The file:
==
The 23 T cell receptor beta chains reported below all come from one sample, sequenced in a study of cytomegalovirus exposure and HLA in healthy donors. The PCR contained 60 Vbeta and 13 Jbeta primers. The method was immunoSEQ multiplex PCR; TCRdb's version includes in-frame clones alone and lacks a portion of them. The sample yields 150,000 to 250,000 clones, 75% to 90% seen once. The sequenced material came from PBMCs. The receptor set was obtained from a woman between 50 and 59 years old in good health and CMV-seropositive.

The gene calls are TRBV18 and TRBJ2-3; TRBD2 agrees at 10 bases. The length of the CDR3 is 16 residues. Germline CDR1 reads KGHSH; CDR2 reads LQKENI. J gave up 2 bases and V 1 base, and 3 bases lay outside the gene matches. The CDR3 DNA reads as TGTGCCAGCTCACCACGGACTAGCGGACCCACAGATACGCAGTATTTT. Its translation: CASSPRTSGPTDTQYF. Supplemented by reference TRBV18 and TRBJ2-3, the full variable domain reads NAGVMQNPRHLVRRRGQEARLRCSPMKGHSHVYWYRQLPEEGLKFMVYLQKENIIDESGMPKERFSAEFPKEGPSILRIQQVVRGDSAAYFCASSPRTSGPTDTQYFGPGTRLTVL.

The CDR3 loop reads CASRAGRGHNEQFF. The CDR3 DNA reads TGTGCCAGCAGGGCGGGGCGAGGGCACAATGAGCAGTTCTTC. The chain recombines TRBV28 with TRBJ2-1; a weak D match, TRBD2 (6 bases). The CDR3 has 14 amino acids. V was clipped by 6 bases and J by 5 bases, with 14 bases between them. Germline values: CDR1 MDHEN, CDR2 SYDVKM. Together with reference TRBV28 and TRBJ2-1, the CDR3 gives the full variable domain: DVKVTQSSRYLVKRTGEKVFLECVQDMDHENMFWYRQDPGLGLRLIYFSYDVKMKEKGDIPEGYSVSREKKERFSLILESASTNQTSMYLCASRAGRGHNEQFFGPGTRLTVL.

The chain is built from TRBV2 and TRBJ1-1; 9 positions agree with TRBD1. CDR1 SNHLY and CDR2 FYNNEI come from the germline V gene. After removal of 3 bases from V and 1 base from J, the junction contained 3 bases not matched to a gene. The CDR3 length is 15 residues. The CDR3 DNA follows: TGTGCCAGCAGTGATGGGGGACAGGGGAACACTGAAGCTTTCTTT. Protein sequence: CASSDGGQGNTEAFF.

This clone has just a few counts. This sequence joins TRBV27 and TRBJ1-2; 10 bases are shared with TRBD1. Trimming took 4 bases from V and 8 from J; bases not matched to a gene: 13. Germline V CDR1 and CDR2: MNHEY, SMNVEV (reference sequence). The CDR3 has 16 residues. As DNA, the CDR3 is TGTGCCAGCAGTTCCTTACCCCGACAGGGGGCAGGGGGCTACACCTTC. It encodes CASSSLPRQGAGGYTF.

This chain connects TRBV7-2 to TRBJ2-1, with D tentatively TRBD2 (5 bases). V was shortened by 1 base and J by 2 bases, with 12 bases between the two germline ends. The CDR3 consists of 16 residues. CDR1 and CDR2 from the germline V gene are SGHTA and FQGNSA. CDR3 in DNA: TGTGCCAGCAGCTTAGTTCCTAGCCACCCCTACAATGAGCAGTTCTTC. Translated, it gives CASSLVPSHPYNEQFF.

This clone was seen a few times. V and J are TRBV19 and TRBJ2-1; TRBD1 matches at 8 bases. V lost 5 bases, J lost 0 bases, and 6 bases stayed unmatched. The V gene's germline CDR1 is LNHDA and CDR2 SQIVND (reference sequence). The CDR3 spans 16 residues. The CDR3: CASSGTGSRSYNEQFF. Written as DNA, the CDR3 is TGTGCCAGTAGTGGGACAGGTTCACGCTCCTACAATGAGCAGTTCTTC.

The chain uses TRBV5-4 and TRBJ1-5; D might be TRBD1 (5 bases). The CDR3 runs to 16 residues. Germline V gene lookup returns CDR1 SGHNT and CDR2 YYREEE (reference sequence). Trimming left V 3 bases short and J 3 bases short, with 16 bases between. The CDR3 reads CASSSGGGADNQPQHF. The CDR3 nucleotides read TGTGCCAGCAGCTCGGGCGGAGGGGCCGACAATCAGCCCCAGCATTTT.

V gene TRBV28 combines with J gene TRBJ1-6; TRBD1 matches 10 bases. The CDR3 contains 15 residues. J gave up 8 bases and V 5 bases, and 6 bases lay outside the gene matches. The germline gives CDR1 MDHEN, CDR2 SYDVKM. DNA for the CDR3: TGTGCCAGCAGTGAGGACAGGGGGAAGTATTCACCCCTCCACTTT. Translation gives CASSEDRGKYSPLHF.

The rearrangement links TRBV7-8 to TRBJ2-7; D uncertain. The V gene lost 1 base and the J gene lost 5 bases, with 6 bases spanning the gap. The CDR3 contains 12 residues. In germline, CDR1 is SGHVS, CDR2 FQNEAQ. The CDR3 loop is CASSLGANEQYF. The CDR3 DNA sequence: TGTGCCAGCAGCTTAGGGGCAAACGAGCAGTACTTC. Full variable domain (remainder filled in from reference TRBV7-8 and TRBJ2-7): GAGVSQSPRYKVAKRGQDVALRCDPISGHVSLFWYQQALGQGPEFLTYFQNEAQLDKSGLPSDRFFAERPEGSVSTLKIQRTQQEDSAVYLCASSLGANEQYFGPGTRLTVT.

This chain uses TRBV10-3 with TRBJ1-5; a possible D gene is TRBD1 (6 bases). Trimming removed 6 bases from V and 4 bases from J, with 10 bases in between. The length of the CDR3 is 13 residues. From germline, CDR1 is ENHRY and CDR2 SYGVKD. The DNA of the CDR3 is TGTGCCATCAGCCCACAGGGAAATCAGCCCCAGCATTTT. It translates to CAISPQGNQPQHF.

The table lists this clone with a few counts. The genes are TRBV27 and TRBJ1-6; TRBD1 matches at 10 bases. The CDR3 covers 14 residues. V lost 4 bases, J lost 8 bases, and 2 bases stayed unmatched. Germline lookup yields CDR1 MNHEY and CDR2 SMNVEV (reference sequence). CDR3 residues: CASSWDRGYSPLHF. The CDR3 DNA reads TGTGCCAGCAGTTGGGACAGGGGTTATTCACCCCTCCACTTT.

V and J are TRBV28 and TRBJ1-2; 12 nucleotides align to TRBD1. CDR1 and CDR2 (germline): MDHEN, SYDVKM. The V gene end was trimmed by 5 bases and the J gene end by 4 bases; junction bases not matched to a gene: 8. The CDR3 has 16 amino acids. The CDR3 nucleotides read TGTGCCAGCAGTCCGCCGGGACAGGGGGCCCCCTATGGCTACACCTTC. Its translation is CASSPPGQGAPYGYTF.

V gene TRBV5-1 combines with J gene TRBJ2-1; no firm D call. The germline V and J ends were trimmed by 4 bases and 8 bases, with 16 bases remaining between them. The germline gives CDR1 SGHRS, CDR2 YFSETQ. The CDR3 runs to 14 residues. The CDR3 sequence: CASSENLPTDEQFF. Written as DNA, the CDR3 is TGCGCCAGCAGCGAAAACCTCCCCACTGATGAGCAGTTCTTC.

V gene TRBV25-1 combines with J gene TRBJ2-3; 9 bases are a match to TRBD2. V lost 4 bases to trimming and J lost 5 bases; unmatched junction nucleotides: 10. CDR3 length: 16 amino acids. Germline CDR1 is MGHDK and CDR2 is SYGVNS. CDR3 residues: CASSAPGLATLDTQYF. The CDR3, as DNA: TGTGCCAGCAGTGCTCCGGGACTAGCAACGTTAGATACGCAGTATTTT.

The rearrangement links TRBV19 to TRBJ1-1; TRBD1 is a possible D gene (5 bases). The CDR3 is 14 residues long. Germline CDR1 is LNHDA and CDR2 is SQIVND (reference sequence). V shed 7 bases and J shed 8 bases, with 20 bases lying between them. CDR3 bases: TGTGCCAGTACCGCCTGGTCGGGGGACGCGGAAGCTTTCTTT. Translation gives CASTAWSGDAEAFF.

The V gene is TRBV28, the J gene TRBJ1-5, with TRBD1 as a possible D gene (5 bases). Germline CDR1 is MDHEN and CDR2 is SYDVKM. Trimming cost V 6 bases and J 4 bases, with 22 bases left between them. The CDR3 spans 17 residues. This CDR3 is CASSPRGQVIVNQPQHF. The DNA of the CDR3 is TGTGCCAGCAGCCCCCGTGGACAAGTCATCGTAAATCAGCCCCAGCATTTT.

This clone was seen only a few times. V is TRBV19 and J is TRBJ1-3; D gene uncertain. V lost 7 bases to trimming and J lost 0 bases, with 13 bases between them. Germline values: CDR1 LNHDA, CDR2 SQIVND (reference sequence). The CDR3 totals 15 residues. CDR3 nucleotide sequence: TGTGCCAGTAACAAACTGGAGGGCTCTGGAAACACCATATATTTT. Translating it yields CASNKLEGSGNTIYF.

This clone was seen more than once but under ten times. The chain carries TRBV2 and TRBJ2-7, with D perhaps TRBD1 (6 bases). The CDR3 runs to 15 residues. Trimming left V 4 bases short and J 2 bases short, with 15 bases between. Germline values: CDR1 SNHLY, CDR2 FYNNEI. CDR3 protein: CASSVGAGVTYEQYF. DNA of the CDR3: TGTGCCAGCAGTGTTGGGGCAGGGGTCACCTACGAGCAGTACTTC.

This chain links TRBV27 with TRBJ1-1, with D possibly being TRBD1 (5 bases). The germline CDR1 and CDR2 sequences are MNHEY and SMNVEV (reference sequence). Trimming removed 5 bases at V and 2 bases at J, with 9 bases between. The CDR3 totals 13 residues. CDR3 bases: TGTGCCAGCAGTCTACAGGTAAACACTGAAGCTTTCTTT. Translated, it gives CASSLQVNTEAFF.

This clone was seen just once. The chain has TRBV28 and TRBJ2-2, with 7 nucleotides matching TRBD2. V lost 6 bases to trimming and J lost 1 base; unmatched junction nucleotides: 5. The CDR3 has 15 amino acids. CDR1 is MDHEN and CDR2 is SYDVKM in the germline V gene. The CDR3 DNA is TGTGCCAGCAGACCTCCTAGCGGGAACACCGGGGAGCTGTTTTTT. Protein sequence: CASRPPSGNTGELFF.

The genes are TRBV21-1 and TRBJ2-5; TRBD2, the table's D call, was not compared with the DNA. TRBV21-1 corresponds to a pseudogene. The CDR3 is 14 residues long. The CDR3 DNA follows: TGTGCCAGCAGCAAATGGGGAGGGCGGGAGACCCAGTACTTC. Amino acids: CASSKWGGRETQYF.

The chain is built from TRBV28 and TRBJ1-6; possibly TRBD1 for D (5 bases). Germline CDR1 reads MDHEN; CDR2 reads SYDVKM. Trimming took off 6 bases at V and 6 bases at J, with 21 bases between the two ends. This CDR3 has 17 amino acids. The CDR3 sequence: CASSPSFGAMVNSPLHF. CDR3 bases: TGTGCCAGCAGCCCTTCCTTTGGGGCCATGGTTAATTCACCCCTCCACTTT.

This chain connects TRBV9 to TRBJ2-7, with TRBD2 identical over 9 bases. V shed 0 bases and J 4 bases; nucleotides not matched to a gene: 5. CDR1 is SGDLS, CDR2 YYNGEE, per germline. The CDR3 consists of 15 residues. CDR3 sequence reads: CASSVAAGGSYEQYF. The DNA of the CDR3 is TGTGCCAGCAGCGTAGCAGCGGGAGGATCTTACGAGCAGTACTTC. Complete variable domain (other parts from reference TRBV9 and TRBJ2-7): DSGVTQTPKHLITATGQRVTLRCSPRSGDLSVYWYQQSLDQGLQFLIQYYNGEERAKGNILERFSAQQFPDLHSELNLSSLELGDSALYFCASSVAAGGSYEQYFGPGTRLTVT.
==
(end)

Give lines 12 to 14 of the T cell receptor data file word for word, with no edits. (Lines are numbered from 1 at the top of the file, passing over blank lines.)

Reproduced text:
The table lists this clone with a few counts. The genes are TRBV27 and TRBJ1-6; TRBD1 matches at 10 bases. The CDR3 covers 14 residues. V lost 4 bases, J lost 8 bases, and 2 bases stayed unmatched. Germline lookup yields CDR1 MNHEY and CDR2 SMNVEV (reference sequence). CDR3 residues: CASSWDRGYSPLHF. The CDR3 DNA reads TGTGCCAGCAGTTGGGACAGGGGTTATTCACCCCTCCACTTT.

V and J are TRBV28 and TRBJ1-2; 12 nucleotides align to TRBD1. CDR1 and CDR2 (germline): MDHEN, SYDVKM. The V gene end was trimmed by 5 bases and the J gene end by 4 bases; junction bases not matched to a gene: 8. The CDR3 has 16 amino acids. The CDR3 nucleotides read TGTGCCAGCAGTCCGCCGGGACAGGGGGCCCCCTATGGCTACACCTTC. Its translation is CASSPPGQGAPYGYTF.

V gene TRBV5-1 combines with J gene TRBJ2-1; no firm D call. The germline V and J ends were trimmed by 4 bases and 8 bases, with 16 bases remaining between them. The germline gives CDR1 SGHRS, CDR2 YFSETQ. The CDR3 runs to 14 residues. The CDR3 sequence: CASSENLPTDEQFF. Written as DNA, the CDR3 is TGCGCCAGCAGCGAAAACCTCCCCACTGATGAGCAGTTCTTC.